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Oklahoma Joe Bronco - Initial Thoughts And Impressions

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  • jpietrantone
    Club Member
    • Jul 2020
    • 79
    • Georgetown, TN

    #16
    The Bronco definitely looks like an awesome cooker. I was between one of them and the 22 WSM when deciding which drum/bullet I wanted. It definitely seems like it's much more airtight. Beautiful cooks by the way!

    Comment

  • ProspectSmoker
    Club Member
    • Jun 2021
    • 8
    • Cottonwood AZ

    #17
    I'm close to pulling the trigger on a Bronco but still debating 2 issues. Maybe this group can help confuse me even more .
    At first I thought I narrowed my decision to a Weber Summit K but then I went through the AR reviews again and started researching the Bronco.
    I plan to use equally for smoking and grilling. When smoking I'm hoping for 12 hr controlled temps. When grilling I'm hoping for 2 zone capability with the ability to get a screaming hot sear zone.
    I think both these cookers will meet these needs but interested in the perspective of others.
    My 2nd issue is, if Bronco, Pro vs Std. I already have another 22" bullet smoker and thought I could share parts, ie grills, water pans, domed lid with the Bronco.
    I also want to assure enough grill real estate to fit large packer briskets
    Thoughts ?

    Comment


    • jfmorris
      jfmorris commented
      Editing a comment
      You are really looking at two radically different cookers. The Bronco is a great barrel smoker, and can hold a lot if you hang things on hooks. But at 18" diameter, its not got a very large grate for direct grilling, and would be limited in capacity for 2 zone or 1 zone grilling. And with the hinged drum style lid, which has a nice gasket on it, there is no need for trying to use a dome lid off a kettle. This is not a UDS made from a 55 gallon drum, where you are trying to rig a lid.

    • jfmorris
      jfmorris commented
      Editing a comment
      If your other 22" bullet smoker is a Weber Smokey Mountain, I am not sure what the OKJ Bronco buys you, since you can in fact buy a hanging kit for your WSM 22, which allows you to hang food on hooks, and you should already have two 22" cooking grates, versus one 18" cooking grate on the Bronco.

      Comparing the 18" Bronco, which is a great smoker, to the 24" Weber Kamado, is like comparing apples to watermelons. The 24" kamado will be much better for 2 zone grilling due to the space.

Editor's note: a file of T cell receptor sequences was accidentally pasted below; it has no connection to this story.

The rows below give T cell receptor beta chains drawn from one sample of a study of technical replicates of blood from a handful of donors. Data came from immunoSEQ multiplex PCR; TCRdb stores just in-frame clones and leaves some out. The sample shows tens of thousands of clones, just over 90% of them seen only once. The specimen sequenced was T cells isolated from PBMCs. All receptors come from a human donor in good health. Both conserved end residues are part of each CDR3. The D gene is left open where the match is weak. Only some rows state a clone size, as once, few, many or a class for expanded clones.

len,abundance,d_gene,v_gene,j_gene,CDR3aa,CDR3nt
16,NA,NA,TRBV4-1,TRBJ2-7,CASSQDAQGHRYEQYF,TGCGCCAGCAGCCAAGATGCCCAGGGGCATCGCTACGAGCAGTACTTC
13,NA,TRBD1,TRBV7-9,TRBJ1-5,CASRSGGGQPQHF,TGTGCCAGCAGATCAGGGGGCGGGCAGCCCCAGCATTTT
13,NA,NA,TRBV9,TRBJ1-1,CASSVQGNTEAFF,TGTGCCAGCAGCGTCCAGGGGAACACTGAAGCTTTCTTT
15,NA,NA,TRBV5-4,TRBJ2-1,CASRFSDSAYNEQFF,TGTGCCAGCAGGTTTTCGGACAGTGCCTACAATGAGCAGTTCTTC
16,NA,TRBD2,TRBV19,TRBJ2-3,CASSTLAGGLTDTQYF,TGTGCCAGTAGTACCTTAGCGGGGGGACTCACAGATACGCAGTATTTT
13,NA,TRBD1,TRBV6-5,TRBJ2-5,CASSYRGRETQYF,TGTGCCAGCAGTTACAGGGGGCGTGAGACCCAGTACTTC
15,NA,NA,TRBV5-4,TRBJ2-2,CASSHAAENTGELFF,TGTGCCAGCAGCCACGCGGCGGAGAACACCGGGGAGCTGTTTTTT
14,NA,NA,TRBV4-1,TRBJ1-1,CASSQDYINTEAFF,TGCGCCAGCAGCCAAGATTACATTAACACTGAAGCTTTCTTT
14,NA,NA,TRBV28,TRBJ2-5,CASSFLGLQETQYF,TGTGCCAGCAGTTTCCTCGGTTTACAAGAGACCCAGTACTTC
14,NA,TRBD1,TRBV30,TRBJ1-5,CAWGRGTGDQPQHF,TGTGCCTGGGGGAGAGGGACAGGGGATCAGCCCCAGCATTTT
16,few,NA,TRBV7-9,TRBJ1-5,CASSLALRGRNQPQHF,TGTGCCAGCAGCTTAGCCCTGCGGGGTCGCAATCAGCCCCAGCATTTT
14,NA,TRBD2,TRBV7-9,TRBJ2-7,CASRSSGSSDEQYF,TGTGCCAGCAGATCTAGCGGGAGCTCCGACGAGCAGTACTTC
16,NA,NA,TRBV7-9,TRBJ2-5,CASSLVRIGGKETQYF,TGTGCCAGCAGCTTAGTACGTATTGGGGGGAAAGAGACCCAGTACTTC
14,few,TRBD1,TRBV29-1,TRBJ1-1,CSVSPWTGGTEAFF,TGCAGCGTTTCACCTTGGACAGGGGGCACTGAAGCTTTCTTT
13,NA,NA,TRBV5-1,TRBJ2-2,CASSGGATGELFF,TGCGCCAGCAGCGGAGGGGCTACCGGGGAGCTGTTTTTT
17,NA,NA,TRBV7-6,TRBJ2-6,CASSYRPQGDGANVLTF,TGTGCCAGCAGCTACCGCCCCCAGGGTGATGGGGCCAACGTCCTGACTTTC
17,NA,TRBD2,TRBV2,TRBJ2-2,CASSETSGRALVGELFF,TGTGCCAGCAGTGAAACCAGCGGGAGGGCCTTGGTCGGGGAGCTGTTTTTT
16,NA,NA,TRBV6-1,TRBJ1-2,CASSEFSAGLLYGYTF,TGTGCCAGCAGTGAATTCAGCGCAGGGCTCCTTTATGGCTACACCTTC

• jfmorris
      jfmorris commented
      Editing a comment
      Plus the two cookers are at opposite ends of the spectrum. You are comparing a $299 cooker that is mostly intended as a smoker with grilling as a secondary function, to a kamado that costs $1049 or more, which is a totally different type of cooker.
  • Uncle Bob
    Club Member
    • Feb 2019
    • 607
    • Salado, Tx
    • Summerset TRL44 gas grill and side sear
      Weber Performer
      Cajun Grill Preaux
      EcoQue Gen 3 wood fired oven
      Camp Chef Somerset IV 4 burner propane stove
      Camp Chef FTG600
      OT QOMOTOP 23-inch Gas Griddle
      Oklahoma Joe's Bronco
      Oklahoma Joe's Bronco Pro
      Oklahoma Joe's Judge
      Oklahoma Joe's Rambler
      Golden's Cast Iron Grill
      Ooni Koda 16
      KJ Kettle Joe

    #18
    What Jim, jfmorris says is pretty spot on. I'll just add some tweaks to broaden the thinking process elements for you and others who might see this in the future. For reference, I have both the Bronco Pro and regular, have used a bullet smoker, but don't have first hand experience with the Weber Kamado/SCG.

    Based on your initial comments for roughly 50/50 expected cooking styles I'd think the Weber would be more suited primarily for it's versatility and grate size, plus the probable aftermarket supporting accessories that will develop over time (much as the kettle has enjoyed). That is, if it will hit your 12 hour smoking duration expectation, which I'm unfamiliar with. In similar fashion, the Bronco Pro has the better size for larger cooks, two grate levels, and the 22" format that makes it a good candidate for those Weber Kettle accessories to be used on it along with a wide variety of products offered for the UDS market. If you've looked at other of the Bronco posts on here you'll have seen where I've done a fair bit of grilling with two zone cooking and high sear capabilities on both the Pro and regular. As Jim mentioned, the lid and seals on either Bronco eliminate any need for the WSM lid, and the water pan wouldn't be of much use as the intake and exhaust controls do an outstanding job of temp control. And since they seal so well little moisture loss is significant. The only realistic purpose a pan would offer is in a multi chicken or pork butt situation where it could be an added control for excessive fat rendering.

    If your budget allows I'd suggest you consider both the Weber Kamado and one of the Broncos, and considering the grate space of the WK the regular Bronco might suffice fine. Then sell the WSM (which might nearly offset the regular Bronco purchase) since, IMO, the Bronco is a better drum smoker and more controllable temp wise.

    Comment

    • lbyer
      Club Member
      • May 2016
      • 80
      • Northshore of Chicago area

      #19
      Originally posted by Panhead John View Post